DSM wants to get more out of life, or at least life and material sciences. It focuses on nutritional products and performance materials, which it terms Life Sciences and Material Sciences. DSM's nutrition unit makes sweeteners and food enzymes, among other products, for the flavor and fragrance, food and beverage, and animal health industries. The company's pharmaceutical chemicals are used in cardiovascular, AIDS, and asthma medications. Its performance materials unit (DSM Resins and Dyneema) makes synthetic fibers, engineering plastics, and resins used in coatings. DSM's polymer intermediates unit includes raw materials used for synthetic fibers and plastics.
DSM made a strategic decision in 2007 to turn to life sciences and performance materials because the business lines offer better profit margins and more stable revenues than the company formerly had when it disproportionately relied on petrochemicals. To support its strategic focus, DSM not only divested itself of a number of noncore assets, it also made selective acquisitions.
The shift began to pay off in 2010, with the company rebounding from the global economic downturn. The company's focus on high-margin, high-quality businesses helped shield it from the impact of cyclicality. By cutting costs, working capital, and workforce, and by divesting several businesses, the company was able to reduce its net debt. Although the company's total sales for 2010 improved only slightly, its net income grew more than 33% from the previous year.
In 2012 the company, still following its new strategy, acquired the oilseed processing enzymes operations of industrial biotech company Verenium for $37 million. The buy gives DSM certain licenses for enzymes used in the food and beverage markets, including the Purifine brand products and those under development in the oilseed processing market.
Several divestments in 2010 enabled DSM to concentrate on growing sales in its target business areas: personalized nutrition, specialty packaging, biomedical, and industrial biotechnology. That year the company sold its DSM Agro and DSM Melamine operations to Egypt's Orascom Construction Industries for $416 million. It sold its DSM Special Products unit, which manufactured benzoic acid, sodium benzoate, benzaldehyde, and benzyl alcohol, to Emerald Performance Materials.
DSM agreed to sell the last of its citric acid businesses, Citrique Belge, to Adcuram in 2010. It also sold its thermoplastic elastomers business Sarlink to US-based polymer company Teknor Apex, and sold the remaining part of its elastomers unit to LANXESS for $415 million. The sale of its DSM Elastomers unit in December 2010 eliminated its base chemicals and materials operations. It also completed DSM's transformation to a life sciences and materials company.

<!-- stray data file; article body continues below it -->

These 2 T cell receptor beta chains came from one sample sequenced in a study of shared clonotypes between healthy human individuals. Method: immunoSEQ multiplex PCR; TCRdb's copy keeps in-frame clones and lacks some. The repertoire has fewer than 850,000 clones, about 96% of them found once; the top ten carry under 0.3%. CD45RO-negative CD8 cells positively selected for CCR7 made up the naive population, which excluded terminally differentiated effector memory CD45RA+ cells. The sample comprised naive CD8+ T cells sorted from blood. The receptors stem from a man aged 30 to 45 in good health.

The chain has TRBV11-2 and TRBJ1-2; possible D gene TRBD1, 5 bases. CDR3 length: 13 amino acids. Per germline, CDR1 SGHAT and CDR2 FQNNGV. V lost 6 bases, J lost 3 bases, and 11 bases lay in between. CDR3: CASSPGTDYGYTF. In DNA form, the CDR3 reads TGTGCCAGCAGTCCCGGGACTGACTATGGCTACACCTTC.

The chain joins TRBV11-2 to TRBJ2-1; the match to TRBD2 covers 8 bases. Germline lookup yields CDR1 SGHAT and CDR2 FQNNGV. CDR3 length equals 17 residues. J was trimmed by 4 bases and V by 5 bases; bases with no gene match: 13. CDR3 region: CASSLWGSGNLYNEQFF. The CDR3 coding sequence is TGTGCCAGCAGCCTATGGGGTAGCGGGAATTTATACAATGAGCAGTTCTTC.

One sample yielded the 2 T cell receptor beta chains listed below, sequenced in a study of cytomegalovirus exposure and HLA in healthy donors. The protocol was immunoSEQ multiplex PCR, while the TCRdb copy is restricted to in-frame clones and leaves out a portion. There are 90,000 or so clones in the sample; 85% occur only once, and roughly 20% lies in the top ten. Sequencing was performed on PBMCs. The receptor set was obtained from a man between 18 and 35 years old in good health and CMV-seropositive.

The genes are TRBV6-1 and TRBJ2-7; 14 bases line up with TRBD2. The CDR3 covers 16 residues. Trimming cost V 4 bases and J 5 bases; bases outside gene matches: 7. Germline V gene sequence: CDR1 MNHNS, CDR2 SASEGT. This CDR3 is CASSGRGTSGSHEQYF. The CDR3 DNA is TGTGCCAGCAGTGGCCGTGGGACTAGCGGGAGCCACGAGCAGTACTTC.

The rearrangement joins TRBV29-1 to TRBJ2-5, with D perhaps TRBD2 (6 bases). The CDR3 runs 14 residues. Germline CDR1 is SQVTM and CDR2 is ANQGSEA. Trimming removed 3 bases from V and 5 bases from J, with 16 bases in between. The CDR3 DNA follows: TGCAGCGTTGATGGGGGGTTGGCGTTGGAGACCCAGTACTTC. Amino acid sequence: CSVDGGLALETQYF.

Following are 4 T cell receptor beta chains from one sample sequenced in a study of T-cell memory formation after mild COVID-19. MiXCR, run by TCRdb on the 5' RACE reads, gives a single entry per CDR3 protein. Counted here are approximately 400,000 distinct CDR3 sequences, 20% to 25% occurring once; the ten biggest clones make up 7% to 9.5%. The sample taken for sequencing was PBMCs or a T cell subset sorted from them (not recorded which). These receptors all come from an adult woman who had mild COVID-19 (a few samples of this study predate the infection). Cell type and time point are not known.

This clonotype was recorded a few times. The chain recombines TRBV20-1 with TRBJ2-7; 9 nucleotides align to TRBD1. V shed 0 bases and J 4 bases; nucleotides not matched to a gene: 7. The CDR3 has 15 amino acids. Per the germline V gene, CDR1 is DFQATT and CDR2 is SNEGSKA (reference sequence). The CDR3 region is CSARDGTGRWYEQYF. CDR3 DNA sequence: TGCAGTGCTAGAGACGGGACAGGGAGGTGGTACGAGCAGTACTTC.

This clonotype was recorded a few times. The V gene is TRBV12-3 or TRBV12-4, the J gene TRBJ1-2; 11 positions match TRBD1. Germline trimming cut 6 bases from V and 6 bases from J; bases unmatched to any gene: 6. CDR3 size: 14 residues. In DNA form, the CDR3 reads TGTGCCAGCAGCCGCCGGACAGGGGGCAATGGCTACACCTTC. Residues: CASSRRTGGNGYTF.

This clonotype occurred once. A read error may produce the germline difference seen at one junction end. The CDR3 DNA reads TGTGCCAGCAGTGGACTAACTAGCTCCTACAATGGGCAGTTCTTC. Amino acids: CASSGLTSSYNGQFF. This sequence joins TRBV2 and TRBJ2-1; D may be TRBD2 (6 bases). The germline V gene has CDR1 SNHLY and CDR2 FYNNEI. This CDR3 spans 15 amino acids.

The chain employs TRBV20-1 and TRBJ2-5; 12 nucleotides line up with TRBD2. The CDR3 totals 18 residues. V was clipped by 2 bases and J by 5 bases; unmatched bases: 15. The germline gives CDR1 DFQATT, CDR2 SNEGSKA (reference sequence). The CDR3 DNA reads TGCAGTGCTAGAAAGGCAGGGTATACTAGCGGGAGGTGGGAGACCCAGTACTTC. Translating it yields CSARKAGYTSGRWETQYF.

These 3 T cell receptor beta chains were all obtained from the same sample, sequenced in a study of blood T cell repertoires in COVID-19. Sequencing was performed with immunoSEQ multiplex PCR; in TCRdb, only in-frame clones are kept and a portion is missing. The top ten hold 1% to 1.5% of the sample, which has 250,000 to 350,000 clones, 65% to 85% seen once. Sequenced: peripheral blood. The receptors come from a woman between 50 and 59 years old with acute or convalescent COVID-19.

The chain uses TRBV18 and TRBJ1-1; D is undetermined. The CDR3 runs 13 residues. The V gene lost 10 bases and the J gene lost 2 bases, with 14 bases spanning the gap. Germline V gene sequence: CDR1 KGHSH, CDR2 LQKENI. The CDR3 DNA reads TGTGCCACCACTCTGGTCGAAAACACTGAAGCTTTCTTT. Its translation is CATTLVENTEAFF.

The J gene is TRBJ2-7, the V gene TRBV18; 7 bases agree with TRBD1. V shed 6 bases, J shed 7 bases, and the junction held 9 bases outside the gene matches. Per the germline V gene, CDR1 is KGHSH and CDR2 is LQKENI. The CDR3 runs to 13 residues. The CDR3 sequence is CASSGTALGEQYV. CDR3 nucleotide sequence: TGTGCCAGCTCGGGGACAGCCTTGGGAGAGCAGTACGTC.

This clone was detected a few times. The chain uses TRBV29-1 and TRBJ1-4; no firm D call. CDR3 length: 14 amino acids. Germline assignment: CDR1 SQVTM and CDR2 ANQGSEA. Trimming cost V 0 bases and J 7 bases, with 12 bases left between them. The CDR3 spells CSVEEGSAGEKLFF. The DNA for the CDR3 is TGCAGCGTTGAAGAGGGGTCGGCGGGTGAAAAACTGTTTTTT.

Although it was busy divesting businesses in 2010, DSM also made key acquisitions and investments that year. They helped it grow both geographically and in product lines, particularly in Asia and North America. It picked up Mitsubishi Chemical's Novamid polyamide business in a no-cash exchange for its Xantar polycarbonate unit. DSM's acquisition of US-based specialty ingredients company Microbia from Ironwood Pharmaceuticals lets it take advantage of Microbia's proprietary platform and research and development capabilities.
Also in 2010, DSM acquired US-based Martek Biosciences for more than $1 billion. Martek makes products from microbial sources that promote health and wellness through nutrition The deal adds a new platform at DSM for polyunsaturated fatty acids, which have applications in the infant formula nutrition market.
DSM agreed to form a joint venture with DuPont in 2010 to develop, manufacture, and commercialize advanced surgical biomedical materials. The 50-50 venture will be called Actamax Surgical Materials. It formed another 50-50 joint venture, this time with Sinochem Group, for a biopharmaceutical venture to produce anti-infectives. The joint venture, DSM Sinochem Pharmaceuticals, is based in Hong Kong and includes all current DSM anti-infectives operations.
Later that year, through a subsidiary, DSM acquired a 51% stake in Taiwan-based AGI Corporation in a share purchase deal worth about $65 million. DSM's US-based subsidiary, DSM Resins, will use AGI's curable resins to strengthen its UV technology platform.
In 2011 DSM acquired Vitatene S.A.U., a Spain-based producer of carotenoids, a naturally occurring fat-soluble pigment that is synthesized by plants, algae, and certain bacteria. The acquisition allows DSM to strengthen the natural carotenoids offerings of its nutrition business as part of its strategy to grow in markets where consumer demand is high. – less